Vape Mail today. OBS Cruis II. Like the coil that came with so rocking in wattage mode on Lost Vape Paranormal DNA75C with Still steeping Banana Bondage. Chimney unscrews on this one. Build quality and flavor is excellent.
BTW; new cat is not offended by the Banana Bondage. A Vet told me years ago cats like Banana flavored medicine.
#obs .official #mikevapes1#adoreeliquid#vapelife#teamhitthatshit
How another strawberry vape #elitebytvc was created 2 stars Dawn from #adoreeliquid and Brian got together 😁 @Regranned from @nasa - Round and round they go - then BOOM! This animation begins with the final moments of two neutron stars (the super-dense cores of exploded massive stars), whirling around each other in a galaxy 130 million light-years away. Gravitational waves (rippling disturbance in space-time, shown here as pale arcs) bleed away orbital energy, causing the stars to move closer together and merge.
As the stars collide, this explosive event emits light across a series of different wavelengths - first gamma rays (magenta), then ultraviolet (violet), then visible and infrared (blue-white to red) and once the jet directed toward us expanded into our view from Earth, X-rays (blue). Our Fermi Gamma-Ray Space Telescope witnessed this event on August 17, 2017 and we watched it unfold over multiple days with a variety of other telescopes, including the Swift spacecraft, the Hubble Space Telescope (@NASAHubble), the Spitzer Space Telescope, our Chandra X-Ray Observatory (@NASAChandraXray) and our NuSTAR mission. The detectors at the Laser Interferometer Gravitational-Wave Observatory (LIGO) received a gravitational wave signal just 1.7 seconds before the first light was seen by Fermi, making this the first event observed in both light and gravitational waves.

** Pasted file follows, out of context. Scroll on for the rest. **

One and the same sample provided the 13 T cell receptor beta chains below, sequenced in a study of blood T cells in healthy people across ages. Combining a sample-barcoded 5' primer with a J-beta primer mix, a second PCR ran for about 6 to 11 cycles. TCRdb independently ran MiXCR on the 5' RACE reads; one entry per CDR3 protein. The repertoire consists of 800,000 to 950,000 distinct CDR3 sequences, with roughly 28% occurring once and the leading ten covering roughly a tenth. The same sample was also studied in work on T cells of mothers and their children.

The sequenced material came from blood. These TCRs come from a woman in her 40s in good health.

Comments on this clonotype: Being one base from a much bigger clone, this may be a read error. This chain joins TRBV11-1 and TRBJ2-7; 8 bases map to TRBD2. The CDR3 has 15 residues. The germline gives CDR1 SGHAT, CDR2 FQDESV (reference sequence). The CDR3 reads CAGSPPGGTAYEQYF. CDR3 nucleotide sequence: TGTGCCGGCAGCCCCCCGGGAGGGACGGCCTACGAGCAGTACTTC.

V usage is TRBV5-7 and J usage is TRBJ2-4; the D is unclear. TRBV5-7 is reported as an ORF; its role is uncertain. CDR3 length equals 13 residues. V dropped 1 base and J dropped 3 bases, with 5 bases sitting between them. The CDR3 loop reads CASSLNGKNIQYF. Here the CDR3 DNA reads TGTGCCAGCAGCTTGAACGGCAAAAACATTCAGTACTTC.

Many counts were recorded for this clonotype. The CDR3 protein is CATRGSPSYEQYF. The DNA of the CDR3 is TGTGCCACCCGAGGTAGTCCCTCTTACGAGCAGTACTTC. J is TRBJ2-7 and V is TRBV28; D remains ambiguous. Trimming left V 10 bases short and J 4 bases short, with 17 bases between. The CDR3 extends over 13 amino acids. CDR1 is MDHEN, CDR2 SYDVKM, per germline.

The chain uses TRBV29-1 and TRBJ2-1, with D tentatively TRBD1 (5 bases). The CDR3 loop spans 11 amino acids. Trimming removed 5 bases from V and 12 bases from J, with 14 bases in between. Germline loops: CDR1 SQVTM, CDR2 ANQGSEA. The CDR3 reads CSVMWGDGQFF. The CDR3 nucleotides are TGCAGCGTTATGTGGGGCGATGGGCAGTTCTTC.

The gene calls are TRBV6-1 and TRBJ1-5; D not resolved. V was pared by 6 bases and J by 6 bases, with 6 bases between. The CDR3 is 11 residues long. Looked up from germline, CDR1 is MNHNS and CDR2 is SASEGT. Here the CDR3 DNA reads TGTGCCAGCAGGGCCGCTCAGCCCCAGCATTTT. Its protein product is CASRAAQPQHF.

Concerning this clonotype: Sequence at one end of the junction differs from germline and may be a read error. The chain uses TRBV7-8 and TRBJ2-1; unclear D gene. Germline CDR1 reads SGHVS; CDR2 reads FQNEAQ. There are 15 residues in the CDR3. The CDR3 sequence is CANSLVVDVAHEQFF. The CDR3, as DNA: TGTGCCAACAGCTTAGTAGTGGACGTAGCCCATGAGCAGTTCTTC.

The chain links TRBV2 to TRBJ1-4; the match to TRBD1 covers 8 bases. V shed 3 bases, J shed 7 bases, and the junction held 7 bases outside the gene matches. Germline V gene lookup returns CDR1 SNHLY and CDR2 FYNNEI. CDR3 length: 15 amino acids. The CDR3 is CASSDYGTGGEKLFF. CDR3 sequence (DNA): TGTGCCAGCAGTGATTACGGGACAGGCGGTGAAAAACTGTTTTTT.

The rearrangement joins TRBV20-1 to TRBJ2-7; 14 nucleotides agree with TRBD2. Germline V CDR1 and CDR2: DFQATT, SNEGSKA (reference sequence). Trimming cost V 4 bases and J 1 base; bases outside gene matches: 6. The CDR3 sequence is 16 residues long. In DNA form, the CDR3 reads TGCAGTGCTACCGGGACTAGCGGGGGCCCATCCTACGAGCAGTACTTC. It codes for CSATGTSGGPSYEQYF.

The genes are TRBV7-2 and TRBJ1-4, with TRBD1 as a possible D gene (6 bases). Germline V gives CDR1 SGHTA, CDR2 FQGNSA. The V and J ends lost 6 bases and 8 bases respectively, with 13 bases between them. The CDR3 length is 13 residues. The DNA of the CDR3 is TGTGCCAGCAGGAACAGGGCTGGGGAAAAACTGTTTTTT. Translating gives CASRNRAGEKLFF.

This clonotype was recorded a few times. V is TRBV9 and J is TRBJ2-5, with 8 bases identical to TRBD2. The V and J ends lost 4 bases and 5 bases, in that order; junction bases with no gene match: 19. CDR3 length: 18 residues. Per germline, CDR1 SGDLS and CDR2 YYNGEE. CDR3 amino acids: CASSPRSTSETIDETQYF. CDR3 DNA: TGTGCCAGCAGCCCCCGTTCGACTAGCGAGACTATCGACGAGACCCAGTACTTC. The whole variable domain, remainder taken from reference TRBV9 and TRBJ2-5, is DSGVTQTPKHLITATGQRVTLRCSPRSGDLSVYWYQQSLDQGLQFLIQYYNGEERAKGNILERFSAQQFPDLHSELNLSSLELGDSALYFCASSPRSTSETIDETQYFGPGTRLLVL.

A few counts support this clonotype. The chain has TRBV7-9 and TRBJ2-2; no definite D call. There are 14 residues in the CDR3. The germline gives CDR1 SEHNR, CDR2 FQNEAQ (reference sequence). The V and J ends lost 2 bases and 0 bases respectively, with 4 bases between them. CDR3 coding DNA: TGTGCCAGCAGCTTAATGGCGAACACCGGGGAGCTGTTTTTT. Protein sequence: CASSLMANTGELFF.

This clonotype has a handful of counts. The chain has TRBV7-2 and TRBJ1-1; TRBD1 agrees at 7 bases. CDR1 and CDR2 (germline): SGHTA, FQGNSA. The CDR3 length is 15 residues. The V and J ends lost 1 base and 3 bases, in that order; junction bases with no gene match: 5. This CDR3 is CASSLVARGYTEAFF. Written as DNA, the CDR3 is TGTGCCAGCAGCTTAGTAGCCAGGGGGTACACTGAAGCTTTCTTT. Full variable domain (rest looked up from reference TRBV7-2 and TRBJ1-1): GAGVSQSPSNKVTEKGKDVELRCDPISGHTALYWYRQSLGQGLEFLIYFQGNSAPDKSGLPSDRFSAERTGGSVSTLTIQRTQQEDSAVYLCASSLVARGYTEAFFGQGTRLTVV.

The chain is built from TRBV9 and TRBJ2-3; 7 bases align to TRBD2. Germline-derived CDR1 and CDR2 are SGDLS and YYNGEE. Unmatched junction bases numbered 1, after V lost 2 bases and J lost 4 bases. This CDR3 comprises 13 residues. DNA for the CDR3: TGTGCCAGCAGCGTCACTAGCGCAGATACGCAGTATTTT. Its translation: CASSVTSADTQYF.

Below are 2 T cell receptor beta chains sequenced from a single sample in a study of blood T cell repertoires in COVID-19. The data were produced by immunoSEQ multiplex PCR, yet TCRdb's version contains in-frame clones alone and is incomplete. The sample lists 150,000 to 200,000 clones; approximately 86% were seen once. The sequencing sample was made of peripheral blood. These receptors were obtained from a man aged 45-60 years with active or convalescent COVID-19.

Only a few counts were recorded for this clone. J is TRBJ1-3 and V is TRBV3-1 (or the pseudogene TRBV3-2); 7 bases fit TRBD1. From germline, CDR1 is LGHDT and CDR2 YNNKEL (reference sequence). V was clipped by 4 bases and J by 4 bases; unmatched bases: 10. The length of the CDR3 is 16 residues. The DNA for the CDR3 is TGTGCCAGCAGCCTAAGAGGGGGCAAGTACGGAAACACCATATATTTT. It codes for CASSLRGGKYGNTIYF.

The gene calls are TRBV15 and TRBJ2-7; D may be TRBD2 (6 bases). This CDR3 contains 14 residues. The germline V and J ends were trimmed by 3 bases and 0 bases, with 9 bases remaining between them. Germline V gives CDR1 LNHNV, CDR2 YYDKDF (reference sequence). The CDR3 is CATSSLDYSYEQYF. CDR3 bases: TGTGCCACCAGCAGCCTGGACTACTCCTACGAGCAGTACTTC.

Credit: @NASAGoddard/CI Lab